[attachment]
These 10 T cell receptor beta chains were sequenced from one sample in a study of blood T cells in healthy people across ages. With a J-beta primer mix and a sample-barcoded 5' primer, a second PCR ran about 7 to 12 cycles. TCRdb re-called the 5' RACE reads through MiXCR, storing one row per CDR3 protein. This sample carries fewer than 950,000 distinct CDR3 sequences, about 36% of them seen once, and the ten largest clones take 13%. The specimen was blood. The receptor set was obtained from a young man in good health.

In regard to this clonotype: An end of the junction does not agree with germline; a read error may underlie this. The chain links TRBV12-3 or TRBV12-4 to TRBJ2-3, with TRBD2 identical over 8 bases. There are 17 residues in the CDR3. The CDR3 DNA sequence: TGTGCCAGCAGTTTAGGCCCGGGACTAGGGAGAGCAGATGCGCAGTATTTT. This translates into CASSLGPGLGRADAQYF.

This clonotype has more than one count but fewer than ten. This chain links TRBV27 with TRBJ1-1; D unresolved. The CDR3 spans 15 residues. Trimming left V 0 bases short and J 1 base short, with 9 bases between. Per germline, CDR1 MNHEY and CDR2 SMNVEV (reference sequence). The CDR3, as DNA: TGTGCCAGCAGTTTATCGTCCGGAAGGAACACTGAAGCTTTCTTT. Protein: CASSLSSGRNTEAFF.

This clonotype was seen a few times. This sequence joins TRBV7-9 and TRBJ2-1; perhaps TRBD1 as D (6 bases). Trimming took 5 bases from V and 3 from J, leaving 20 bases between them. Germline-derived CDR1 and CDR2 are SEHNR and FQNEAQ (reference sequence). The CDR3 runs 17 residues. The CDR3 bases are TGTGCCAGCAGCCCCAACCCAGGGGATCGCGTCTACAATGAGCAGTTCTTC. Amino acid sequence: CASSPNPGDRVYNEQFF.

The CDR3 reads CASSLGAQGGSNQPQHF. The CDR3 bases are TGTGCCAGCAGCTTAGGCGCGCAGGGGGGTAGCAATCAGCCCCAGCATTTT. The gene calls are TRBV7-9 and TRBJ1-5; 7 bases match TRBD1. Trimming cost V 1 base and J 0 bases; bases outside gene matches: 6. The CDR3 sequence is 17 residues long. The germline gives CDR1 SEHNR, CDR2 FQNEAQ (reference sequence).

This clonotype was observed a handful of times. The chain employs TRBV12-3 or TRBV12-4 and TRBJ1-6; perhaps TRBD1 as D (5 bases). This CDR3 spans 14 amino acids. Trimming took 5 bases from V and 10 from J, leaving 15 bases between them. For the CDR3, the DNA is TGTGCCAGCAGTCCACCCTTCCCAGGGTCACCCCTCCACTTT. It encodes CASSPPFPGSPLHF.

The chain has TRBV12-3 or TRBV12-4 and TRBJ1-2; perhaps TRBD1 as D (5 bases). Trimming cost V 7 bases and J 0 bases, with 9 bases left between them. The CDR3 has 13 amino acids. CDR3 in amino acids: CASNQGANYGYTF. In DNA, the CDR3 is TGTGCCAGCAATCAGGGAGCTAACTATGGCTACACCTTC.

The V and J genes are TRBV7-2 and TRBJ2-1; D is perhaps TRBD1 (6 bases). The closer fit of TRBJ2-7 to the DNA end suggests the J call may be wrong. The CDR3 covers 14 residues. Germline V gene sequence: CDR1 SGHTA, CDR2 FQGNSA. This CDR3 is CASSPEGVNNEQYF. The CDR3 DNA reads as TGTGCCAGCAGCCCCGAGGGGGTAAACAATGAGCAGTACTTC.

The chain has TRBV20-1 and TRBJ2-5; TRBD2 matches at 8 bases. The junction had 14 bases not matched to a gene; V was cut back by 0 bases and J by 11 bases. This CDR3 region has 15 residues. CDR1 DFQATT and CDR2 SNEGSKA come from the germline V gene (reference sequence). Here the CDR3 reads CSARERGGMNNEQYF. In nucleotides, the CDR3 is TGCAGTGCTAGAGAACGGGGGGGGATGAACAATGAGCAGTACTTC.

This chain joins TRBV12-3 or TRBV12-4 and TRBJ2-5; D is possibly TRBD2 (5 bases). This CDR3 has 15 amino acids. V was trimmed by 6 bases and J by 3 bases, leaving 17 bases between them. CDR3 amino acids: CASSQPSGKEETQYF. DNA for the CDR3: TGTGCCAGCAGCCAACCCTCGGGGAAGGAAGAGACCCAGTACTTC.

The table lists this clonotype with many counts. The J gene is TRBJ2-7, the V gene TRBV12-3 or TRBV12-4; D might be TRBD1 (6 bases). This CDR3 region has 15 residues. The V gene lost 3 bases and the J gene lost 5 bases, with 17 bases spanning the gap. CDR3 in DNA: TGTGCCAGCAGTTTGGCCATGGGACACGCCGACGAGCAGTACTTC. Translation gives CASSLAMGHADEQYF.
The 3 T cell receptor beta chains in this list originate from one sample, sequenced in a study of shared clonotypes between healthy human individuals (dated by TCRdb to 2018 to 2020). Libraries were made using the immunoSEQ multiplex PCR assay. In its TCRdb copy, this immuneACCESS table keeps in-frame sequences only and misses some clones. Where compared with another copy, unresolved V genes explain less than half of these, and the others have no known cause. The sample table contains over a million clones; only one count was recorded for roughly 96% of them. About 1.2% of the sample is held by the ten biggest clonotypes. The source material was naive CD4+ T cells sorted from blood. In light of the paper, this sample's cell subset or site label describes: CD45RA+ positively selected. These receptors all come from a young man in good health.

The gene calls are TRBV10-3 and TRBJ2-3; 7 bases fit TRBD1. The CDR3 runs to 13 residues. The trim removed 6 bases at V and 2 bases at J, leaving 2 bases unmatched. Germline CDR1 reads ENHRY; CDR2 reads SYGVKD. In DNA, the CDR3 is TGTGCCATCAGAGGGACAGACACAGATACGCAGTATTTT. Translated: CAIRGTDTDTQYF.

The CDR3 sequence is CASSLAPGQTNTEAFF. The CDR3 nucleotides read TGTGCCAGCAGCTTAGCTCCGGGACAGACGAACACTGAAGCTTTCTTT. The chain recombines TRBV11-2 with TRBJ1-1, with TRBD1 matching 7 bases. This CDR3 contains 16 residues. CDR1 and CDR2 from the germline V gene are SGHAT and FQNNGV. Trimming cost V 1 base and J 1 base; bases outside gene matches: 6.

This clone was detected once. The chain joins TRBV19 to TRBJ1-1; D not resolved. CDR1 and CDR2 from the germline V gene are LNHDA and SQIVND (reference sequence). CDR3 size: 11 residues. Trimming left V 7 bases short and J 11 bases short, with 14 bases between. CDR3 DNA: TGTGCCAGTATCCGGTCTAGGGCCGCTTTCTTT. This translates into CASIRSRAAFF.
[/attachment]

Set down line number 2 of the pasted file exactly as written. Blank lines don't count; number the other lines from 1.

In regard to this clonotype: An end of the junction does not agree with germline; a read error may underlie this. The chain links TRBV12-3 or TRBV12-4 to TRBJ2-3, with TRBD2 identical over 8 bases. There are 17 residues in the CDR3. The CDR3 DNA sequence: TGTGCCAGCAGTTTAGGCCCGGGACTAGGGAGAGCAGATGCGCAGTATTTT. This translates into CASSLGPGLGRADAQYF.